For years and years the biggest argument by solar energy skeptics was that the sun does not shine every day and it certainly does not shine at night. That meant the energy that was produced by solar power had to be stored to overcome these dead periods and sadly storage battery capability was not yet up to the task. These days all of that is changing. There have been huge advances in solar battery storage capability. Experts believe that solar battery improvements and new solar technologies will lead a renewed push for the major use of solar energy.
There is another reason to be optimistic too. A university in China has announced that they have had some success with a new technology that will let them harness some energy from raindrops that fall on specially modified solar collectors.
Soochow University’s Discovery
Soochow University which is located in Suzhou, China outside of Shanghai is the school which made this somewhat historic discovery. They were able to actually produce electricity from droplets of rain that had collected on the solar panels and then subsequently rolled off. The potential of this new technology for the advancement of solar generated energy is off the charts. Of course that depends on whether it can be made economically feasible to be used on a large scale.
Why is this a hugely significant breakthrough for solar generated power if it can be made to work? Just imagine the possibilities of being able to generate solar power on a rainy day or even better yet during a rainy night. This would lesson dependence on solar generated power collecting batteries by bridging the gap between the dead periods when the sun is not shining and no solar energy can be produced.
This technology if it works would allow for the first time ever solar cell generated energy to be produced over an entire 24 hour period. Of course there would have to be sun during the day and a steady rain during the night for this to happen.
How Does A Rain Drop Solar Collector Work?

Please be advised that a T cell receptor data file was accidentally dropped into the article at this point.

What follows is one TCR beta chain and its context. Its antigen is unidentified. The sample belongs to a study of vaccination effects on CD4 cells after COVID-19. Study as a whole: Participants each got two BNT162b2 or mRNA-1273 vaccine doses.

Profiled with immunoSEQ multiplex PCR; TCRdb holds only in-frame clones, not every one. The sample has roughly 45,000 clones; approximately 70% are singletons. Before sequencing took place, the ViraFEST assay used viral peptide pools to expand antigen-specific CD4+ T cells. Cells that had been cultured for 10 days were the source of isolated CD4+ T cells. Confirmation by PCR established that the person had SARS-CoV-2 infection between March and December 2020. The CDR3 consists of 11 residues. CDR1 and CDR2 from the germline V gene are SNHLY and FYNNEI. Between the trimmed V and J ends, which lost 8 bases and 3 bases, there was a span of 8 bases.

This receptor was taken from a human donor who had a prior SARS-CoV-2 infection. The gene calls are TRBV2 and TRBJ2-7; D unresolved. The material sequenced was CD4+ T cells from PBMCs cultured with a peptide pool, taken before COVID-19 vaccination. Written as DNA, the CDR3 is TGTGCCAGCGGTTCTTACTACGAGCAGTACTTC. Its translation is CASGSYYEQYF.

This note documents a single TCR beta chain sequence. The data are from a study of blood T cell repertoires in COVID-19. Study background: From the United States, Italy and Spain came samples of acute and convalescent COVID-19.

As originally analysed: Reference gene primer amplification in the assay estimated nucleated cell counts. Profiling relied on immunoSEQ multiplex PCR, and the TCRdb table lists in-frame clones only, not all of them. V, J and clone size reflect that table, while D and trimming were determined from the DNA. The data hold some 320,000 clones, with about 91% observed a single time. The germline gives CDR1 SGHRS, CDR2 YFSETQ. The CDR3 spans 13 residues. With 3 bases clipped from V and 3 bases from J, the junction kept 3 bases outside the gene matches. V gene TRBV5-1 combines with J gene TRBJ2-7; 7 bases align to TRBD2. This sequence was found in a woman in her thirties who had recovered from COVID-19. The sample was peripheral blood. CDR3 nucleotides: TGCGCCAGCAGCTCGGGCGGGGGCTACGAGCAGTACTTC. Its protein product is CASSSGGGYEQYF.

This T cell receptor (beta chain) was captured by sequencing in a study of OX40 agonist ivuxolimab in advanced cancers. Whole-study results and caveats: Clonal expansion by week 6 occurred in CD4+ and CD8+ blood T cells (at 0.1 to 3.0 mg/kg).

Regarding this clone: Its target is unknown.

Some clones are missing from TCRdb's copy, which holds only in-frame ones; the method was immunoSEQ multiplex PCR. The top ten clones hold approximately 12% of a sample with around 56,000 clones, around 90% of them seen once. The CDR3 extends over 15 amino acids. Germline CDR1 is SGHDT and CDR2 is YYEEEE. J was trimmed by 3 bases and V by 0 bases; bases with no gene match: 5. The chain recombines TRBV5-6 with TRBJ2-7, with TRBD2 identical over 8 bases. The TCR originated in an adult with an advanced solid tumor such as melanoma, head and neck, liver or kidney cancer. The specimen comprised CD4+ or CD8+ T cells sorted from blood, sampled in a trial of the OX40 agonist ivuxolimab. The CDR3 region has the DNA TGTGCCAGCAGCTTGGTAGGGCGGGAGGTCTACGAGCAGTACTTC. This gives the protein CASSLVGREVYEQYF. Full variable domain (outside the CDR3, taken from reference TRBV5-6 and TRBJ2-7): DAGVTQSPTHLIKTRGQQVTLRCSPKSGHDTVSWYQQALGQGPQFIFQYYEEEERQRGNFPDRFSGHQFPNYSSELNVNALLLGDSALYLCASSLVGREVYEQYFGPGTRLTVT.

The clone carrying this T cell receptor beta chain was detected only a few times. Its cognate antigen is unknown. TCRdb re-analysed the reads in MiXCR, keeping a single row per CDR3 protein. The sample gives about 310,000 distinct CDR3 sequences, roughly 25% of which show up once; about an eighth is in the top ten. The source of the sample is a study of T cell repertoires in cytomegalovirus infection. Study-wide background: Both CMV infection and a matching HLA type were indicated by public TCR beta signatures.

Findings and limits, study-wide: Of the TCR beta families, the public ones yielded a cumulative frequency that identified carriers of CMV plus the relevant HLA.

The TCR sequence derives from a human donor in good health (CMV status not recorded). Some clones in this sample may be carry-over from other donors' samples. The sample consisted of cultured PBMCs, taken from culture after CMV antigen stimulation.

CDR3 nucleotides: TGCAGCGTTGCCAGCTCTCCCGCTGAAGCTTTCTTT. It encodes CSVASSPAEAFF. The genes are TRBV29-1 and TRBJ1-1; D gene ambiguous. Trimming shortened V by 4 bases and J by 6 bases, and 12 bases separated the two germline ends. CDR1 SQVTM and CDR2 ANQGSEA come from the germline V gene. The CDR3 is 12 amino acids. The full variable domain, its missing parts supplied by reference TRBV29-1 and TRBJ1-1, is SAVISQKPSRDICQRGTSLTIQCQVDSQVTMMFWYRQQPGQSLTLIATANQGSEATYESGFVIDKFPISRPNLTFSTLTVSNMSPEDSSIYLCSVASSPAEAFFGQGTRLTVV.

Well of course for a groundbreaking technology the folks at Soochow University did not want to give too many of their secrets away. But they did offer a general explanation of how this new technology is made possible. This technology also does not work quite like you may think. It has as much to do with harnessing static electricity as it does generating power from solar cells.
The researches at Soochow University basically took a standard solar photovoltaic (PV) solar cell and slightly modified it. The modification that took place was done by adding two very thin layers of polymer material over the solar cell. When a raindrop falls on this newly designed solar collector and rolls off, it subsequently generates static electricity which can then be collected much the same way that the solar generated energy is collected by a solar cell. The layers of polymer material serve as the necessary electrode for both solar energy and static energy production.
The thinking behind this technology itself is not groundbreaking. As a matter of fact, it already has a name; it’s called ‘triboelectric nanogeneratoin’ (called Tengs for short). The part that is groundbreaking as far as the Soochow University solar panel research goes is that by adding thin layers of polymer material to the solar panel they were able to keep the solar panels lightweight and more cost effective.
What’s Next with This Technology?
The possibilities with this new type of hybrid solar/static electric generating technology are endless. This is especially true if those doing the research can modify it into a smaller and more flexible form as predicted. They then would be able to do such things as make clothing that would generate enough electricity as you moved about to power cell phones and personal music listening devices.
How soon do the researchers think they can have a viable working solar cell that uses this hybrid solar/static electricity producing technology? Reportedly it’s moving along much faster than many people expected. A spokesman for the Soochow University project, Baoquan Sun, said they fully expect to have a viable working model that uses the hybrid solar/static energy collection technology in as little as 3 to 5 years.
The future of solar collection combined with other emerging energy collection technologies seems to be making round the clock electricity production more possible than ever.